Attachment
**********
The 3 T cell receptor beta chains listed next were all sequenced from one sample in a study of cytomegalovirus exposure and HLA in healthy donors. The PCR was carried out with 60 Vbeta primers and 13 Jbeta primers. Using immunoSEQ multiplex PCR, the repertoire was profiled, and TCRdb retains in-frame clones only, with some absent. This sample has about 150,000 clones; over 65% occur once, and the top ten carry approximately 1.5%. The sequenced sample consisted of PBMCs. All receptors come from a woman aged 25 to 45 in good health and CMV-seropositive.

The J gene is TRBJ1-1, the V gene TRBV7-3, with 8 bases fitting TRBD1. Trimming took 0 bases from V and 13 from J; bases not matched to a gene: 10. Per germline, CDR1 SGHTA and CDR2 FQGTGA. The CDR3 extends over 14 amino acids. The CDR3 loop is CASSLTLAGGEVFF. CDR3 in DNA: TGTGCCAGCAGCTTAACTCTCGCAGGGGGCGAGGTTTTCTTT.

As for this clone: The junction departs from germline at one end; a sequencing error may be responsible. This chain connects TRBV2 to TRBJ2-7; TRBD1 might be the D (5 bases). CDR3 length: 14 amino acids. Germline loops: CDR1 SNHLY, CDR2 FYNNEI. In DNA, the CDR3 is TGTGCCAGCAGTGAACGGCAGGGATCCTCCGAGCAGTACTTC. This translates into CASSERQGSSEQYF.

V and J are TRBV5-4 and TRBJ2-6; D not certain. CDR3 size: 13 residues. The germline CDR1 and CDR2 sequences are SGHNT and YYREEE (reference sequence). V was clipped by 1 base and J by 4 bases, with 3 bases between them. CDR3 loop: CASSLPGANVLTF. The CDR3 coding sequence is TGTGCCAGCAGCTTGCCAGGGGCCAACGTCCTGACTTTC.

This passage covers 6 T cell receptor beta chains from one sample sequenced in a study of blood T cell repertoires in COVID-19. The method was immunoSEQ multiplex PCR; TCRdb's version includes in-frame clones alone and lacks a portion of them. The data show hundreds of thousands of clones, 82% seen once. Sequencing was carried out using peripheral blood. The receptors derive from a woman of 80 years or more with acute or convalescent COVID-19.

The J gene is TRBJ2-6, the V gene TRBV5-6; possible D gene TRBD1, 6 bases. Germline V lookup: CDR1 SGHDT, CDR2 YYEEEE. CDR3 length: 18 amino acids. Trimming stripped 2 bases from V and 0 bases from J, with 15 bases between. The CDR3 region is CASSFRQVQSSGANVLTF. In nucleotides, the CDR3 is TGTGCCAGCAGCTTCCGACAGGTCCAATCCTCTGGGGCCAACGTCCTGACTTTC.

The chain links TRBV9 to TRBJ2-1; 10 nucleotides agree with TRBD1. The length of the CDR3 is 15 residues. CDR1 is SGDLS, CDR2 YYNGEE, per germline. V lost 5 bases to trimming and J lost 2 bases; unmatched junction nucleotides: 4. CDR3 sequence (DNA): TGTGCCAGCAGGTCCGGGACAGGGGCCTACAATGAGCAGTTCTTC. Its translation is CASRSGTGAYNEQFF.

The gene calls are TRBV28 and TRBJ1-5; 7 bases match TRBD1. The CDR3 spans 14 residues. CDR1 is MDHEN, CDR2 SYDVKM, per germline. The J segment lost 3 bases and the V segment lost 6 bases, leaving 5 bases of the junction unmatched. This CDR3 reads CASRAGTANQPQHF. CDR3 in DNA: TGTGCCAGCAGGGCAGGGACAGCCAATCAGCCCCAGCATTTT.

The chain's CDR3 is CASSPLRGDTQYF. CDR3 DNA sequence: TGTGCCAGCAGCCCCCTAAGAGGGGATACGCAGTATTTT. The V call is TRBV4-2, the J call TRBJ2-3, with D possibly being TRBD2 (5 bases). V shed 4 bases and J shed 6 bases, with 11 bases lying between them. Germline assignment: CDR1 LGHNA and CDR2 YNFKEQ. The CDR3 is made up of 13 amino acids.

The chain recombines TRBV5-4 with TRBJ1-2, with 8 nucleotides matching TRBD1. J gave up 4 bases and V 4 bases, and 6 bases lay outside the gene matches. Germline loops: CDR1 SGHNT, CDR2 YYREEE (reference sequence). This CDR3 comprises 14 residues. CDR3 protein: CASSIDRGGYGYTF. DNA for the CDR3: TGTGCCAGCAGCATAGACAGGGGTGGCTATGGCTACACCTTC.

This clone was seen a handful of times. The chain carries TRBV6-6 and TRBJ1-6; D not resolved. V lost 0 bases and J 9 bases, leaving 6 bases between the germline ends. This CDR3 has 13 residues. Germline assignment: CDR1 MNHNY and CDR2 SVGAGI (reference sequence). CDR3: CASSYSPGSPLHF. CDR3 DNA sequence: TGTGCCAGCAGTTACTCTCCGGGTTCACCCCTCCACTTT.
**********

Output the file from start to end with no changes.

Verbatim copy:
The 3 T cell receptor beta chains listed next were all sequenced from one sample in a study of cytomegalovirus exposure and HLA in healthy donors. The PCR was carried out with 60 Vbeta primers and 13 Jbeta primers. Using immunoSEQ multiplex PCR, the repertoire was profiled, and TCRdb retains in-frame clones only, with some absent. This sample has about 150,000 clones; over 65% occur once, and the top ten carry approximately 1.5%. The sequenced sample consisted of PBMCs. All receptors come from a woman aged 25 to 45 in good health and CMV-seropositive.

The J gene is TRBJ1-1, the V gene TRBV7-3, with 8 bases fitting TRBD1. Trimming took 0 bases from V and 13 from J; bases not matched to a gene: 10. Per germline, CDR1 SGHTA and CDR2 FQGTGA. The CDR3 extends over 14 amino acids. The CDR3 loop is CASSLTLAGGEVFF. CDR3 in DNA: TGTGCCAGCAGCTTAACTCTCGCAGGGGGCGAGGTTTTCTTT.

As for this clone: The junction departs from germline at one end; a sequencing error may be responsible. This chain connects TRBV2 to TRBJ2-7; TRBD1 might be the D (5 bases). CDR3 length: 14 amino acids. Germline loops: CDR1 SNHLY, CDR2 FYNNEI. In DNA, the CDR3 is TGTGCCAGCAGTGAACGGCAGGGATCCTCCGAGCAGTACTTC. This translates into CASSERQGSSEQYF.

V and J are TRBV5-4 and TRBJ2-6; D not certain. CDR3 size: 13 residues. The germline CDR1 and CDR2 sequences are SGHNT and YYREEE (reference sequence). V was clipped by 1 base and J by 4 bases, with 3 bases between them. CDR3 loop: CASSLPGANVLTF. The CDR3 coding sequence is TGTGCCAGCAGCTTGCCAGGGGCCAACGTCCTGACTTTC.

This passage covers 6 T cell receptor beta chains from one sample sequenced in a study of blood T cell repertoires in COVID-19. The method was immunoSEQ multiplex PCR; TCRdb's version includes in-frame clones alone and lacks a portion of them. The data show hundreds of thousands of clones, 82% seen once. Sequencing was carried out using peripheral blood. The receptors derive from a woman of 80 years or more with acute or convalescent COVID-19.

The J gene is TRBJ2-6, the V gene TRBV5-6; possible D gene TRBD1, 6 bases. Germline V lookup: CDR1 SGHDT, CDR2 YYEEEE. CDR3 length: 18 amino acids. Trimming stripped 2 bases from V and 0 bases from J, with 15 bases between. The CDR3 region is CASSFRQVQSSGANVLTF. In nucleotides, the CDR3 is TGTGCCAGCAGCTTCCGACAGGTCCAATCCTCTGGGGCCAACGTCCTGACTTTC.

The chain links TRBV9 to TRBJ2-1; 10 nucleotides agree with TRBD1. The length of the CDR3 is 15 residues. CDR1 is SGDLS, CDR2 YYNGEE, per germline. V lost 5 bases to trimming and J lost 2 bases; unmatched junction nucleotides: 4. CDR3 sequence (DNA): TGTGCCAGCAGGTCCGGGACAGGGGCCTACAATGAGCAGTTCTTC. Its translation is CASRSGTGAYNEQFF.

The gene calls are TRBV28 and TRBJ1-5; 7 bases match TRBD1. The CDR3 spans 14 residues. CDR1 is MDHEN, CDR2 SYDVKM, per germline. The J segment lost 3 bases and the V segment lost 6 bases, leaving 5 bases of the junction unmatched. This CDR3 reads CASRAGTANQPQHF. CDR3 in DNA: TGTGCCAGCAGGGCAGGGACAGCCAATCAGCCCCAGCATTTT.

The chain's CDR3 is CASSPLRGDTQYF. CDR3 DNA sequence: TGTGCCAGCAGCCCCCTAAGAGGGGATACGCAGTATTTT. The V call is TRBV4-2, the J call TRBJ2-3, with D possibly being TRBD2 (5 bases). V shed 4 bases and J shed 6 bases, with 11 bases lying between them. Germline assignment: CDR1 LGHNA and CDR2 YNFKEQ. The CDR3 is made up of 13 amino acids.

The chain recombines TRBV5-4 with TRBJ1-2, with 8 nucleotides matching TRBD1. J gave up 4 bases and V 4 bases, and 6 bases lay outside the gene matches. Germline loops: CDR1 SGHNT, CDR2 YYREEE (reference sequence). This CDR3 comprises 14 residues. CDR3 protein: CASSIDRGGYGYTF. DNA for the CDR3: TGTGCCAGCAGCATAGACAGGGGTGGCTATGGCTACACCTTC.

This clone was seen a handful of times. The chain carries TRBV6-6 and TRBJ1-6; D not resolved. V lost 0 bases and J 9 bases, leaving 6 bases between the germline ends. This CDR3 has 13 residues. Germline assignment: CDR1 MNHNY and CDR2 SVGAGI (reference sequence). CDR3: CASSYSPGSPLHF. CDR3 DNA sequence: TGTGCCAGCAGTTACTCTCCGGGTTCACCCCTCCACTTT.